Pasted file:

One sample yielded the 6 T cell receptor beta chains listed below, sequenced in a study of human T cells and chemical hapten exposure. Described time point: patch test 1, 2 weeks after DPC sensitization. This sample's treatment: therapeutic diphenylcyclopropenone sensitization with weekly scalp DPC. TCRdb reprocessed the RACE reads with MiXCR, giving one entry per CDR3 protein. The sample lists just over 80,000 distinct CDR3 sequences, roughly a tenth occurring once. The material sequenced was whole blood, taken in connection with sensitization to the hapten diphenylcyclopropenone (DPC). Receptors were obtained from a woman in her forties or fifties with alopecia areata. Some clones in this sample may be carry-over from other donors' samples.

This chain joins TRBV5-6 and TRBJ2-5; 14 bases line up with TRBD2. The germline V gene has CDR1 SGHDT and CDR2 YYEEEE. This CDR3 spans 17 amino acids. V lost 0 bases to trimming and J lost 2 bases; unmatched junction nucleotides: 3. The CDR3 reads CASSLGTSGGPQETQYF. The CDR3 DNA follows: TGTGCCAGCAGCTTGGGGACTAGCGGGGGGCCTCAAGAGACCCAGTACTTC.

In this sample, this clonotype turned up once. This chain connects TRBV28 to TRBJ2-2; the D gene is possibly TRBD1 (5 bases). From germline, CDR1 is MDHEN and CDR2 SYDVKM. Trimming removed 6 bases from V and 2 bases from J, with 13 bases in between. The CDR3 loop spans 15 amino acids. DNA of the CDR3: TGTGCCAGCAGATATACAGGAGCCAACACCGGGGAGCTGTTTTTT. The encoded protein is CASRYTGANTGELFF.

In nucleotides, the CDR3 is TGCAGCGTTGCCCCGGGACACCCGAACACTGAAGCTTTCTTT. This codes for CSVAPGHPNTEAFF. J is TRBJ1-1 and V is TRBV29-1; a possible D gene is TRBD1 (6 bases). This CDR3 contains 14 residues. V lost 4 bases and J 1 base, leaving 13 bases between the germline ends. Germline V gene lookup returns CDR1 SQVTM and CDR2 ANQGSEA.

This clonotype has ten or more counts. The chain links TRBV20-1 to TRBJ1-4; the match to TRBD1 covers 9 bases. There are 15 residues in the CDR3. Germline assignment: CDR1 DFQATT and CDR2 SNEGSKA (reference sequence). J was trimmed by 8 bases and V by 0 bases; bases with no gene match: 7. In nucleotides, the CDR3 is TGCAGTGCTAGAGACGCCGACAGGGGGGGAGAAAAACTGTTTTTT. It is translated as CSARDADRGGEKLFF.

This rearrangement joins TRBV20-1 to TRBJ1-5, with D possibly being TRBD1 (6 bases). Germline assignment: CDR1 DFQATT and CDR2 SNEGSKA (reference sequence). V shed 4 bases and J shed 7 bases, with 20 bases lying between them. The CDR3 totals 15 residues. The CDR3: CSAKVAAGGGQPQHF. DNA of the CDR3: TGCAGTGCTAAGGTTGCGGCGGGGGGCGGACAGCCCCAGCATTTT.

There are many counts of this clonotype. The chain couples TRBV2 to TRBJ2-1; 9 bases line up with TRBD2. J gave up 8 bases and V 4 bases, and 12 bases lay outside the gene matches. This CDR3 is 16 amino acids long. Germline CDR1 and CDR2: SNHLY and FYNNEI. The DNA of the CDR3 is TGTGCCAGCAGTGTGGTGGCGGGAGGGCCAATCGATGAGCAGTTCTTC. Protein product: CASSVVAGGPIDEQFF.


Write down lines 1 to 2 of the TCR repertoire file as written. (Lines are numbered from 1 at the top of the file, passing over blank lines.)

One sample yielded the 6 T cell receptor beta chains listed below, sequenced in a study of human T cells and chemical hapten exposure. Described time point: patch test 1, 2 weeks after DPC sensitization. This sample's treatment: therapeutic diphenylcyclopropenone sensitization with weekly scalp DPC. TCRdb reprocessed the RACE reads with MiXCR, giving one entry per CDR3 protein. The sample lists just over 80,000 distinct CDR3 sequences, roughly a tenth occurring once. The material sequenced was whole blood, taken in connection with sensitization to the hapten diphenylcyclopropenone (DPC). Receptors were obtained from a woman in her forties or fifties with alopecia areata. Some clones in this sample may be carry-over from other donors' samples.

This chain joins TRBV5-6 and TRBJ2-5; 14 bases line up with TRBD2. The germline V gene has CDR1 SGHDT and CDR2 YYEEEE. This CDR3 spans 17 amino acids. V lost 0 bases to trimming and J lost 2 bases; unmatched junction nucleotides: 3. The CDR3 reads CASSLGTSGGPQETQYF. The CDR3 DNA follows: TGTGCCAGCAGCTTGGGGACTAGCGGGGGGCCTCAAGAGACCCAGTACTTC.